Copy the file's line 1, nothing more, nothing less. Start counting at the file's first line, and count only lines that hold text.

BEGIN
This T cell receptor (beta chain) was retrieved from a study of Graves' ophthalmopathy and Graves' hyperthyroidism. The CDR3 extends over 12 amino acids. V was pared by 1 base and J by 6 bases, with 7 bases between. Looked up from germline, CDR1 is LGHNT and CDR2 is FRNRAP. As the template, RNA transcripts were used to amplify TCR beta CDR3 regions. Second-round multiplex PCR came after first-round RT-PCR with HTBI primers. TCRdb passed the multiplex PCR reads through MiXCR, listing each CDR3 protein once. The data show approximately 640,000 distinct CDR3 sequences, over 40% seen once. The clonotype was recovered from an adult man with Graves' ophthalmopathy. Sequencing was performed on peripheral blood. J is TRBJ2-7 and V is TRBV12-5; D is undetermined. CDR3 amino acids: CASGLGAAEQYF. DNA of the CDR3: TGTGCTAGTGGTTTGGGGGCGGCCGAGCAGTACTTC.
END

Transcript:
This T cell receptor (beta chain) was retrieved from a study of Graves' ophthalmopathy and Graves' hyperthyroidism. The CDR3 extends over 12 amino acids. V was pared by 1 base and J by 6 bases, with 7 bases between. Looked up from germline, CDR1 is LGHNT and CDR2 is FRNRAP. As the template, RNA transcripts were used to amplify TCR beta CDR3 regions. Second-round multiplex PCR came after first-round RT-PCR with HTBI primers. TCRdb passed the multiplex PCR reads through MiXCR, listing each CDR3 protein once. The data show approximately 640,000 distinct CDR3 sequences, over 40% seen once. The clonotype was recovered from an adult man with Graves' ophthalmopathy. Sequencing was performed on peripheral blood. J is TRBJ2-7 and V is TRBV12-5; D is undetermined. CDR3 amino acids: CASGLGAAEQYF. DNA of the CDR3: TGTGCTAGTGGTTTGGGGGCGGCCGAGCAGTACTTC.